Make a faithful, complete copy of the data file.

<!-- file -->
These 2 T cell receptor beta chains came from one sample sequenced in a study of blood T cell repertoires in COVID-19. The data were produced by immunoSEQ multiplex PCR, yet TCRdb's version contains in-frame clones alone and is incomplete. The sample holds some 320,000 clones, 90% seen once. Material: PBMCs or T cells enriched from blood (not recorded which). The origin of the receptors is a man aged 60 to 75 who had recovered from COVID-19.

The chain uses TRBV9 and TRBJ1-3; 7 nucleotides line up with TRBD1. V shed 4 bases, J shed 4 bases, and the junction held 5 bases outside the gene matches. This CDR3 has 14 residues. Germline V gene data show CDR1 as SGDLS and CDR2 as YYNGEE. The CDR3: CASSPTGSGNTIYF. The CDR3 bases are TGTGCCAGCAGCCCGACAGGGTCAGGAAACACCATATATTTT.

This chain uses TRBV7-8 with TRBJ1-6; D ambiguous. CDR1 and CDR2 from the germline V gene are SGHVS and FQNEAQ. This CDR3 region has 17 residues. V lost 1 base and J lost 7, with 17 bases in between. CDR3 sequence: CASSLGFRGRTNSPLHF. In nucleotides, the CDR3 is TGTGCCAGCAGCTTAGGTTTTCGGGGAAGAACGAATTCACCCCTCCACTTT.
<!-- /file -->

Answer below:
These 2 T cell receptor beta chains came from one sample sequenced in a study of blood T cell repertoires in COVID-19. The data were produced by immunoSEQ multiplex PCR, yet TCRdb's version contains in-frame clones alone and is incomplete. The sample holds some 320,000 clones, 90% seen once. Material: PBMCs or T cells enriched from blood (not recorded which). The origin of the receptors is a man aged 60 to 75 who had recovered from COVID-19.

The chain uses TRBV9 and TRBJ1-3; 7 nucleotides line up with TRBD1. V shed 4 bases, J shed 4 bases, and the junction held 5 bases outside the gene matches. This CDR3 has 14 residues. Germline V gene data show CDR1 as SGDLS and CDR2 as YYNGEE. The CDR3: CASSPTGSGNTIYF. The CDR3 bases are TGTGCCAGCAGCCCGACAGGGTCAGGAAACACCATATATTTT.

This chain uses TRBV7-8 with TRBJ1-6; D ambiguous. CDR1 and CDR2 from the germline V gene are SGHVS and FQNEAQ. This CDR3 region has 17 residues. V lost 1 base and J lost 7, with 17 bases in between. CDR3 sequence: CASSLGFRGRTNSPLHF. In nucleotides, the CDR3 is TGTGCCAGCAGCTTAGGTTTTCGGGGAAGAACGAATTCACCCCTCCACTTT.